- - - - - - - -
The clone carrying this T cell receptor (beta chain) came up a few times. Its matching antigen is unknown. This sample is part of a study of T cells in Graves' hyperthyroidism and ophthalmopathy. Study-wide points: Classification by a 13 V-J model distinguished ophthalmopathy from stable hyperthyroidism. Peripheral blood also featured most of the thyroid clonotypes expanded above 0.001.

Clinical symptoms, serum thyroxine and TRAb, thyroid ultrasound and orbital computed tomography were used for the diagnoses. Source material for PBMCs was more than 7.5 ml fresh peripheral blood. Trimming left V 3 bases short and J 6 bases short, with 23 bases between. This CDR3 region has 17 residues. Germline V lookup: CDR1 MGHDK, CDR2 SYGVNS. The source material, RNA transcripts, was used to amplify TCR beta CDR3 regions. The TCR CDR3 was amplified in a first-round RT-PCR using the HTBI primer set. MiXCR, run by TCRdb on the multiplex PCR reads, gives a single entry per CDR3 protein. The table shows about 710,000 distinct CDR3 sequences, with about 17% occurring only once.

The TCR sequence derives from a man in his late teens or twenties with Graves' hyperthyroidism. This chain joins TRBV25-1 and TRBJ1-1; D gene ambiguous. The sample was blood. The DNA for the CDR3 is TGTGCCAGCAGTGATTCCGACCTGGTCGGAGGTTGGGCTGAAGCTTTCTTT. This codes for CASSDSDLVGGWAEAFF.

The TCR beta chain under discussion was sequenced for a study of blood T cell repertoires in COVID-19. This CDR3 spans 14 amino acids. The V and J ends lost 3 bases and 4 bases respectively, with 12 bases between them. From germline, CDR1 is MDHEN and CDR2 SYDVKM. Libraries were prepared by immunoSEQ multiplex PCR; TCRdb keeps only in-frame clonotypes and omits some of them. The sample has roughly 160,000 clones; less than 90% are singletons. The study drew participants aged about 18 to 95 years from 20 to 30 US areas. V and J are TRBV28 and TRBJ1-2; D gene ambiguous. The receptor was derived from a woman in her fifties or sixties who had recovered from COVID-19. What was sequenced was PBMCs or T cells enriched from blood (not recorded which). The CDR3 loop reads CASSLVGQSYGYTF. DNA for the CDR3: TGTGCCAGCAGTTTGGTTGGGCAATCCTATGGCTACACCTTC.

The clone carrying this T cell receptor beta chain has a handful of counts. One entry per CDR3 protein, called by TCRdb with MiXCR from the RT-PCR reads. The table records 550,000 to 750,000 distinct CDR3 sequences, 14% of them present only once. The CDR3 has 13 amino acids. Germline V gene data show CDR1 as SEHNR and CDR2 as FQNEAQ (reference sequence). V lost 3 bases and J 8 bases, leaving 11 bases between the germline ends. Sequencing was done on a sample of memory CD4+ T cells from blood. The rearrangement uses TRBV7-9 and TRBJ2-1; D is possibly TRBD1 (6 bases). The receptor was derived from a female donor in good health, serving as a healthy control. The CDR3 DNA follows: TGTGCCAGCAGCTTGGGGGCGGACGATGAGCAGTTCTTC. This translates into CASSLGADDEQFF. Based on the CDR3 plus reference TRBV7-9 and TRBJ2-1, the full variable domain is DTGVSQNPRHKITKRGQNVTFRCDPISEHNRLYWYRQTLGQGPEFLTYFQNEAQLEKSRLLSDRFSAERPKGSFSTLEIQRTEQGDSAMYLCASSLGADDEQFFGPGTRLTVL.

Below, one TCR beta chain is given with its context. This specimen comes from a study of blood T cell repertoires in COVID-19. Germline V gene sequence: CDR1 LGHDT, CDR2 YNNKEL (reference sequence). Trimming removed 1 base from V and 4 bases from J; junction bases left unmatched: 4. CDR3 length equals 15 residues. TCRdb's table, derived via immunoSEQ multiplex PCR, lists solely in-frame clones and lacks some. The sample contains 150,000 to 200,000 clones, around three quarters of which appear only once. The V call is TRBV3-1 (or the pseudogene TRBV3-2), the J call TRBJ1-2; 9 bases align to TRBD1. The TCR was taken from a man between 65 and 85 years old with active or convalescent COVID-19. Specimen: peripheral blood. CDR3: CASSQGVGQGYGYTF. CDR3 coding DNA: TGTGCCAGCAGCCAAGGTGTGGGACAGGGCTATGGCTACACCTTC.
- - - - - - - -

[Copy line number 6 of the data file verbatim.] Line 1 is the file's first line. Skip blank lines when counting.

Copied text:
Below, one TCR beta chain is given with its context. This specimen comes from a study of blood T cell repertoires in COVID-19. Germline V gene sequence: CDR1 LGHDT, CDR2 YNNKEL (reference sequence). Trimming removed 1 base from V and 4 bases from J; junction bases left unmatched: 4. CDR3 length equals 15 residues. TCRdb's table, derived via immunoSEQ multiplex PCR, lists solely in-frame clones and lacks some. The sample contains 150,000 to 200,000 clones, around three quarters of which appear only once. The V call is TRBV3-1 (or the pseudogene TRBV3-2), the J call TRBJ1-2; 9 bases align to TRBD1. The TCR was taken from a man between 65 and 85 years old with active or convalescent COVID-19. Specimen: peripheral blood. CDR3: CASSQGVGQGYGYTF. CDR3 coding DNA: TGTGCCAGCAGCCAAGGTGTGGGACAGGGCTATGGCTACACCTTC.